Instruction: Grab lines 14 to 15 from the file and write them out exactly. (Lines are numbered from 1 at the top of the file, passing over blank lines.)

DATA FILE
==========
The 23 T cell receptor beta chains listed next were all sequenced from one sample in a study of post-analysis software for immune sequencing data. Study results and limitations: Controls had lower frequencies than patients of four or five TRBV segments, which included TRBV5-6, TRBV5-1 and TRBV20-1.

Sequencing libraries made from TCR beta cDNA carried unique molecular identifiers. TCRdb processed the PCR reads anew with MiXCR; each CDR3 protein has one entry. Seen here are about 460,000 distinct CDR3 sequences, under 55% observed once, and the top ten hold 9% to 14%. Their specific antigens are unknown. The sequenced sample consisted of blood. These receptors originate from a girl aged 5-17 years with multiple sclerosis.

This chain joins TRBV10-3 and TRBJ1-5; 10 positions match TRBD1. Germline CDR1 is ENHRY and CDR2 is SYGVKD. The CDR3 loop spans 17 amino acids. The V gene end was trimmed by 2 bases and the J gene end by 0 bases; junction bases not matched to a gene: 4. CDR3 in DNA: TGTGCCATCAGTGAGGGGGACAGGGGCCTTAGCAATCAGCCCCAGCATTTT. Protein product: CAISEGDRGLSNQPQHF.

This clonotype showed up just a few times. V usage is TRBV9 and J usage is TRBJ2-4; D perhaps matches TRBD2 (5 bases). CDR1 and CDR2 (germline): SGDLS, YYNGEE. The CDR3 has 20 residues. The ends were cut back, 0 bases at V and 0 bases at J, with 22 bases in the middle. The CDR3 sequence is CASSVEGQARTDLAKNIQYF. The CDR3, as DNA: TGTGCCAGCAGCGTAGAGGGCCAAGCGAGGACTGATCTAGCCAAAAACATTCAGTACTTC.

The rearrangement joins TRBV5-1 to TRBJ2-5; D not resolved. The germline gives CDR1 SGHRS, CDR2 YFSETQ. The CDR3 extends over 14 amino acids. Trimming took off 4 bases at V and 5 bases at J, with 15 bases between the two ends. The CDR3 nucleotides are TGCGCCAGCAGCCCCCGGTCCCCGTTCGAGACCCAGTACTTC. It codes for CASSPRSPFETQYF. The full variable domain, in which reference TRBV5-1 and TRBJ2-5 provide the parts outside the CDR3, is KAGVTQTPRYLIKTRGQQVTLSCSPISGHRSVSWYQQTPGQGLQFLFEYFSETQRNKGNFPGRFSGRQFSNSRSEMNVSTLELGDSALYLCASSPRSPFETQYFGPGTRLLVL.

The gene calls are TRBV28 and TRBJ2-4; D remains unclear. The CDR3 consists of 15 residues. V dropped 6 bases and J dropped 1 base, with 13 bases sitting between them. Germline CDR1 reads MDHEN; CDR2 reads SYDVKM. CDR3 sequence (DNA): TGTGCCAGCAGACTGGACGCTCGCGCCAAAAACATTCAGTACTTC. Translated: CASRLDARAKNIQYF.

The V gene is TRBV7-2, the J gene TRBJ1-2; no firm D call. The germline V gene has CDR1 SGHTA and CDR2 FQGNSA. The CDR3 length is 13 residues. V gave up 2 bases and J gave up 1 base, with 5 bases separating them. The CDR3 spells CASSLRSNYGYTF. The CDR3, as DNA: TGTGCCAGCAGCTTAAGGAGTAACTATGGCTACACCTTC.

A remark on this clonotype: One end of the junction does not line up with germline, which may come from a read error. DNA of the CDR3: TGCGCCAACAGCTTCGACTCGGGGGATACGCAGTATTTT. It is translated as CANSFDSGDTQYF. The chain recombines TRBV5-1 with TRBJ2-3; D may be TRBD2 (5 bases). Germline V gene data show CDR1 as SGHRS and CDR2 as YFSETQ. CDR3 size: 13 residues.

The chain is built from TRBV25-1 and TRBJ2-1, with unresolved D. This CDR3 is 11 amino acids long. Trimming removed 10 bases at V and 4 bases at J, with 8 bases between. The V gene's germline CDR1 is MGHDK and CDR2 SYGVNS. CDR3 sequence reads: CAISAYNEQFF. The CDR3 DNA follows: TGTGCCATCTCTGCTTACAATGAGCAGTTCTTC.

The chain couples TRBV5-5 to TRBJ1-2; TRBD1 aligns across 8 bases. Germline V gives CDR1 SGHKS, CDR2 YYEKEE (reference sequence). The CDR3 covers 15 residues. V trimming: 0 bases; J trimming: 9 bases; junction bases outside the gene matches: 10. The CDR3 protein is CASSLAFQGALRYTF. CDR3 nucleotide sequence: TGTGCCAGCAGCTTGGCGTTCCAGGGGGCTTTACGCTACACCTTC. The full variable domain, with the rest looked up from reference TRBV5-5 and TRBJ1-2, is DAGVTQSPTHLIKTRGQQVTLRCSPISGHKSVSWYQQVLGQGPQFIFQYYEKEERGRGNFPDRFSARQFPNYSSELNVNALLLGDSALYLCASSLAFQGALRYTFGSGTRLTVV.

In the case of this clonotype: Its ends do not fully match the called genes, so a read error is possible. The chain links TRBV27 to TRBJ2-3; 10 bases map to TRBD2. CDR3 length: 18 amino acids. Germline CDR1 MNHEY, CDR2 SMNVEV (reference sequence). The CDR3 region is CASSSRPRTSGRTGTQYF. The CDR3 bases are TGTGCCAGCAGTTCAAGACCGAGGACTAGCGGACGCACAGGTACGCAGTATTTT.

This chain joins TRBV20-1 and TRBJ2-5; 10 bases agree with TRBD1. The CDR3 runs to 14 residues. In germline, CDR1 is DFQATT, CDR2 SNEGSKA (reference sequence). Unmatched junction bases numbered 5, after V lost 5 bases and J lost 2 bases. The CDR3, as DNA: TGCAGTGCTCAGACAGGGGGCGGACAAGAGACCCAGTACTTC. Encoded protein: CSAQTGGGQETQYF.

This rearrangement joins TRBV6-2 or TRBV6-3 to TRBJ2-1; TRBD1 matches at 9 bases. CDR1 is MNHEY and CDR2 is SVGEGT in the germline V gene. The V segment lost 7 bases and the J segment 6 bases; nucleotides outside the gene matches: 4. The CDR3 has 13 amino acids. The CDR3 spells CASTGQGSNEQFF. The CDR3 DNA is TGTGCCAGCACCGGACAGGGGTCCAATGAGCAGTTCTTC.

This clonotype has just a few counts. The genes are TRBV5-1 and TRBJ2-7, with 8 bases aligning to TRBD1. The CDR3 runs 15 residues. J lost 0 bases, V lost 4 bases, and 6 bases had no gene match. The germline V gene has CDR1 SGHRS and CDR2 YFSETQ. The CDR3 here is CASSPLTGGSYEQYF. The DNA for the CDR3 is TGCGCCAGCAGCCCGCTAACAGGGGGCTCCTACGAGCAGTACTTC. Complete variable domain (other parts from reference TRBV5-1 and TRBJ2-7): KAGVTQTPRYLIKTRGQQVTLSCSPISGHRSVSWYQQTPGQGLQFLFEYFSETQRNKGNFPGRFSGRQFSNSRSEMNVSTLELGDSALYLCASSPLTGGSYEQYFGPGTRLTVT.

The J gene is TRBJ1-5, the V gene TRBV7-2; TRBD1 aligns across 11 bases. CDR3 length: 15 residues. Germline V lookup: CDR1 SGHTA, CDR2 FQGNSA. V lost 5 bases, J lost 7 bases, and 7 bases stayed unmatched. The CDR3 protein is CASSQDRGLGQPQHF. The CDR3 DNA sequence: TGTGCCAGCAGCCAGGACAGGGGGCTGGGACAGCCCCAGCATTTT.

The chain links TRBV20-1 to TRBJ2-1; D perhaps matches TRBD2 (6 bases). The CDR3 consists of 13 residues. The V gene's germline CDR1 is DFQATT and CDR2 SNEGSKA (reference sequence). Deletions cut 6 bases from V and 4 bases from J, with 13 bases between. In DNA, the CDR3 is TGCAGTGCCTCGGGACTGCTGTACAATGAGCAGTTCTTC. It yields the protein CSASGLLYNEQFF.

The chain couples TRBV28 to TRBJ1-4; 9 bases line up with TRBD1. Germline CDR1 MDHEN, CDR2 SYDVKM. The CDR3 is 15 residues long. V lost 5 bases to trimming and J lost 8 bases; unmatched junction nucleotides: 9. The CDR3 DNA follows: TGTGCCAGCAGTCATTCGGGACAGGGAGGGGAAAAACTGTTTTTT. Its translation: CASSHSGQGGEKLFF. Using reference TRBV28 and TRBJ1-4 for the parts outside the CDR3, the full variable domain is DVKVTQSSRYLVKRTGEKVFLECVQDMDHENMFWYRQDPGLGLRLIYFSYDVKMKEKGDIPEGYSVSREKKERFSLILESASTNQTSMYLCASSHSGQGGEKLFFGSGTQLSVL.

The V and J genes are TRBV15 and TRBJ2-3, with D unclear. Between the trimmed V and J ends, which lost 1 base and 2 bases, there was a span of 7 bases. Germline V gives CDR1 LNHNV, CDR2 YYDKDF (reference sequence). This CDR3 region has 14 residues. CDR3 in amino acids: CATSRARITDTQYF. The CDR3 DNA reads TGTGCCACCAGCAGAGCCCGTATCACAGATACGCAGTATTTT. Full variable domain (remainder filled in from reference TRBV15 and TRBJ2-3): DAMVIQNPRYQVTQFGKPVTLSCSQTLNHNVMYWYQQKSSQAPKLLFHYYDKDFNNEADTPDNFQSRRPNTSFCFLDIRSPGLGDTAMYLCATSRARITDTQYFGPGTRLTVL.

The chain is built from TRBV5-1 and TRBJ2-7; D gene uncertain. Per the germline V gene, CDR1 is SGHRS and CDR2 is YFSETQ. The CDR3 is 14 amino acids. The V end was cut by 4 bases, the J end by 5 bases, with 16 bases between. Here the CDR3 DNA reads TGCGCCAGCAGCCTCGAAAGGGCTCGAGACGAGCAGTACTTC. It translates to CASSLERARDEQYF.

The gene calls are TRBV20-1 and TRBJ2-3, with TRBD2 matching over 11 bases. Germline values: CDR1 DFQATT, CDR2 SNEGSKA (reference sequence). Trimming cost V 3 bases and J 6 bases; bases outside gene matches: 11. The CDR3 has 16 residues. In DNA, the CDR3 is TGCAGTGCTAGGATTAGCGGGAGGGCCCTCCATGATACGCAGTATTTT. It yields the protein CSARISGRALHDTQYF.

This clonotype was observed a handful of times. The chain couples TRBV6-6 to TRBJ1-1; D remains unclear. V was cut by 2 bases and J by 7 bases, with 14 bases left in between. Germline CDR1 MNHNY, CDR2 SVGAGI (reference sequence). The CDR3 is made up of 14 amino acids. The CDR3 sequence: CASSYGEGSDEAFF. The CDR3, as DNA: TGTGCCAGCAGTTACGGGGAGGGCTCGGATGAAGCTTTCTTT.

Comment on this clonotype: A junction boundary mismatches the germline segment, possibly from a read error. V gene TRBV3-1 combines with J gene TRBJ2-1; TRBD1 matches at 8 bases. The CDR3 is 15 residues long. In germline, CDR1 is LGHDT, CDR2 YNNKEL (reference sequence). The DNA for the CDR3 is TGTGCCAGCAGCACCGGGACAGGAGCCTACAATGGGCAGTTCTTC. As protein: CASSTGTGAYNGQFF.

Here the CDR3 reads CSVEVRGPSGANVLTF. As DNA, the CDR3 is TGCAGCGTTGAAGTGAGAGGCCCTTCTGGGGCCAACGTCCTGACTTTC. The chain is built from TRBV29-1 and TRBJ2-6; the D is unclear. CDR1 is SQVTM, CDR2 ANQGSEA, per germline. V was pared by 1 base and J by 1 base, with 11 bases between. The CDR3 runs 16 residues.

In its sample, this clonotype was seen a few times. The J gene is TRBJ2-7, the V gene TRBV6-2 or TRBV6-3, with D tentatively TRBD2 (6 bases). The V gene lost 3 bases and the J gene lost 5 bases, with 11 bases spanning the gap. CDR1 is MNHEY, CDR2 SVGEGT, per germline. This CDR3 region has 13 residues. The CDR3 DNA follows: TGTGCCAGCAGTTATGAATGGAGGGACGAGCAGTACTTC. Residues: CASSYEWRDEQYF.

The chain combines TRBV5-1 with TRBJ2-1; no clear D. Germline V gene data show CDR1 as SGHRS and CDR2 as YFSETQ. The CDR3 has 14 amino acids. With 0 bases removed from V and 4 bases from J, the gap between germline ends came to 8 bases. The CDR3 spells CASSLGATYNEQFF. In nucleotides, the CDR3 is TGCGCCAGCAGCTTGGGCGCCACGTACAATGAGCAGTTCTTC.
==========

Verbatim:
This clonotype has just a few counts. The genes are TRBV5-1 and TRBJ2-7, with 8 bases aligning to TRBD1. The CDR3 runs 15 residues. J lost 0 bases, V lost 4 bases, and 6 bases had no gene match. The germline V gene has CDR1 SGHRS and CDR2 YFSETQ. The CDR3 here is CASSPLTGGSYEQYF. The DNA for the CDR3 is TGCGCCAGCAGCCCGCTAACAGGGGGCTCCTACGAGCAGTACTTC. Complete variable domain (other parts from reference TRBV5-1 and TRBJ2-7): KAGVTQTPRYLIKTRGQQVTLSCSPISGHRSVSWYQQTPGQGLQFLFEYFSETQRNKGNFPGRFSGRQFSNSRSEMNVSTLELGDSALYLCASSPLTGGSYEQYFGPGTRLTVT.

The J gene is TRBJ1-5, the V gene TRBV7-2; TRBD1 aligns across 11 bases. CDR3 length: 15 residues. Germline V lookup: CDR1 SGHTA, CDR2 FQGNSA. V lost 5 bases, J lost 7 bases, and 7 bases stayed unmatched. The CDR3 protein is CASSQDRGLGQPQHF. The CDR3 DNA sequence: TGTGCCAGCAGCCAGGACAGGGGGCTGGGACAGCCCCAGCATTTT.